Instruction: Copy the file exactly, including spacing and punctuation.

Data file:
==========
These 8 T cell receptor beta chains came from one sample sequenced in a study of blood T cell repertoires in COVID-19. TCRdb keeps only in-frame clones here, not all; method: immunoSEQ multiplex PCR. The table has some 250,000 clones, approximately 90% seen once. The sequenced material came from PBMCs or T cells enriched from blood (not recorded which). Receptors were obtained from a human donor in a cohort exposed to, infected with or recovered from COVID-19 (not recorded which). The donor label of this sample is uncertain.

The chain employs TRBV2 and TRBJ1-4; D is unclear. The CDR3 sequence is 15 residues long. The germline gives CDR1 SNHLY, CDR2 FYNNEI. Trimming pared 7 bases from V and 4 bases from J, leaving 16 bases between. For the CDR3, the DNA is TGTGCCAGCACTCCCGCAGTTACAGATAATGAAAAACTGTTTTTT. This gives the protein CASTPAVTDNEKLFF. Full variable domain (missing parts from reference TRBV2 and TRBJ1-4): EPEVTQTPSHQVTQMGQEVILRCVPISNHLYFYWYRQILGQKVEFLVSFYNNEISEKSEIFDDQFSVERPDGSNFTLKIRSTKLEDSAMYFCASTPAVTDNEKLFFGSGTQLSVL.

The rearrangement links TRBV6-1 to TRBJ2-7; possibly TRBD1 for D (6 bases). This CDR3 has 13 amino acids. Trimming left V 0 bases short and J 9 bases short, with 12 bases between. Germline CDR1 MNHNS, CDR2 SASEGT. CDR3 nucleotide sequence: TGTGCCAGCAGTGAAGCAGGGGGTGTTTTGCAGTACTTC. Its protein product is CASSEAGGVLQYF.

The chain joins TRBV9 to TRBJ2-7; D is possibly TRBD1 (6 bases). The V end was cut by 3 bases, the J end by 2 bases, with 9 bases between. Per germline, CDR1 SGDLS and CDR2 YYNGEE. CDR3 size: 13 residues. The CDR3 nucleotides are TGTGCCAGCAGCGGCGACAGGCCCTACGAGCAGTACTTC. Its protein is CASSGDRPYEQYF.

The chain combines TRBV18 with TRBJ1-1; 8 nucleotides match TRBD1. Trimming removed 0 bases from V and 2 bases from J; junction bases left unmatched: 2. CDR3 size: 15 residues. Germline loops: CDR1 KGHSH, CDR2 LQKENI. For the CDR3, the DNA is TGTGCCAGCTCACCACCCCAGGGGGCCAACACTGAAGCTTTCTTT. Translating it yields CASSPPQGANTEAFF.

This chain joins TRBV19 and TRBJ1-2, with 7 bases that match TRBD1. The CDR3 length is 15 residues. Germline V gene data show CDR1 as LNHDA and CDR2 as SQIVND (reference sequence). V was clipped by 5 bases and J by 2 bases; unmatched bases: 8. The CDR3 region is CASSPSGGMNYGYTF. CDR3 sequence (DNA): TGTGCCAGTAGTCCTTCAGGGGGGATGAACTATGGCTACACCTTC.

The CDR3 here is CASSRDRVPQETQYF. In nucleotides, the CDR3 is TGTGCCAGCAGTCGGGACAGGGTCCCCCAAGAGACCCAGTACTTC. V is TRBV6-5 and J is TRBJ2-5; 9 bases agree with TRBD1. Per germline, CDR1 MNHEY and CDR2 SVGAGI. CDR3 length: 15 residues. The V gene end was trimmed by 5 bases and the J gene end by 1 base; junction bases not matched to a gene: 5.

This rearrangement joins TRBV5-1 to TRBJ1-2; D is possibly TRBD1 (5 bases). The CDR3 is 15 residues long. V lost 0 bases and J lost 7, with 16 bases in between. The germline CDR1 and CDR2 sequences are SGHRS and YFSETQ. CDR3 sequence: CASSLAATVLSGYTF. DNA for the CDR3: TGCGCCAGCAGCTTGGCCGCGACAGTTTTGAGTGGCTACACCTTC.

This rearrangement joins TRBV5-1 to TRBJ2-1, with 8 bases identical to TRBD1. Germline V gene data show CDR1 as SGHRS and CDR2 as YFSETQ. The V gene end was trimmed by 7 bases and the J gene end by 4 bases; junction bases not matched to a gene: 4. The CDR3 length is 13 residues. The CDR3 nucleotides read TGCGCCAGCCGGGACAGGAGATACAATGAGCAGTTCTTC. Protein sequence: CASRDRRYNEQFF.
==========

These 8 T cell receptor beta chains came from one sample sequenced in a study of blood T cell repertoires in COVID-19. TCRdb keeps only in-frame clones here, not all; method: immunoSEQ multiplex PCR. The table has some 250,000 clones, approximately 90% seen once. The sequenced material came from PBMCs or T cells enriched from blood (not recorded which). Receptors were obtained from a human donor in a cohort exposed to, infected with or recovered from COVID-19 (not recorded which). The donor label of this sample is uncertain.

The chain employs TRBV2 and TRBJ1-4; D is unclear. The CDR3 sequence is 15 residues long. The germline gives CDR1 SNHLY, CDR2 FYNNEI. Trimming pared 7 bases from V and 4 bases from J, leaving 16 bases between. For the CDR3, the DNA is TGTGCCAGCACTCCCGCAGTTACAGATAATGAAAAACTGTTTTTT. This gives the protein CASTPAVTDNEKLFF. Full variable domain (missing parts from reference TRBV2 and TRBJ1-4): EPEVTQTPSHQVTQMGQEVILRCVPISNHLYFYWYRQILGQKVEFLVSFYNNEISEKSEIFDDQFSVERPDGSNFTLKIRSTKLEDSAMYFCASTPAVTDNEKLFFGSGTQLSVL.

The rearrangement links TRBV6-1 to TRBJ2-7; possibly TRBD1 for D (6 bases). This CDR3 has 13 amino acids. Trimming left V 0 bases short and J 9 bases short, with 12 bases between. Germline CDR1 MNHNS, CDR2 SASEGT. CDR3 nucleotide sequence: TGTGCCAGCAGTGAAGCAGGGGGTGTTTTGCAGTACTTC. Its protein product is CASSEAGGVLQYF.

The chain joins TRBV9 to TRBJ2-7; D is possibly TRBD1 (6 bases). The V end was cut by 3 bases, the J end by 2 bases, with 9 bases between. Per germline, CDR1 SGDLS and CDR2 YYNGEE. CDR3 size: 13 residues. The CDR3 nucleotides are TGTGCCAGCAGCGGCGACAGGCCCTACGAGCAGTACTTC. Its protein is CASSGDRPYEQYF.

The chain combines TRBV18 with TRBJ1-1; 8 nucleotides match TRBD1. Trimming removed 0 bases from V and 2 bases from J; junction bases left unmatched: 2. CDR3 size: 15 residues. Germline loops: CDR1 KGHSH, CDR2 LQKENI. For the CDR3, the DNA is TGTGCCAGCTCACCACCCCAGGGGGCCAACACTGAAGCTTTCTTT. Translating it yields CASSPPQGANTEAFF.

This chain joins TRBV19 and TRBJ1-2, with 7 bases that match TRBD1. The CDR3 length is 15 residues. Germline V gene data show CDR1 as LNHDA and CDR2 as SQIVND (reference sequence). V was clipped by 5 bases and J by 2 bases; unmatched bases: 8. The CDR3 region is CASSPSGGMNYGYTF. CDR3 sequence (DNA): TGTGCCAGTAGTCCTTCAGGGGGGATGAACTATGGCTACACCTTC.

The CDR3 here is CASSRDRVPQETQYF. In nucleotides, the CDR3 is TGTGCCAGCAGTCGGGACAGGGTCCCCCAAGAGACCCAGTACTTC. V is TRBV6-5 and J is TRBJ2-5; 9 bases agree with TRBD1. Per germline, CDR1 MNHEY and CDR2 SVGAGI. CDR3 length: 15 residues. The V gene end was trimmed by 5 bases and the J gene end by 1 base; junction bases not matched to a gene: 5.

This rearrangement joins TRBV5-1 to TRBJ1-2; D is possibly TRBD1 (5 bases). The CDR3 is 15 residues long. V lost 0 bases and J lost 7, with 16 bases in between. The germline CDR1 and CDR2 sequences are SGHRS and YFSETQ. CDR3 sequence: CASSLAATVLSGYTF. DNA for the CDR3: TGCGCCAGCAGCTTGGCCGCGACAGTTTTGAGTGGCTACACCTTC.

This rearrangement joins TRBV5-1 to TRBJ2-1, with 8 bases identical to TRBD1. Germline V gene data show CDR1 as SGHRS and CDR2 as YFSETQ. The V gene end was trimmed by 7 bases and the J gene end by 4 bases; junction bases not matched to a gene: 4. The CDR3 length is 13 residues. The CDR3 nucleotides read TGCGCCAGCCGGGACAGGAGATACAATGAGCAGTTCTTC. Protein sequence: CASRDRRYNEQFF.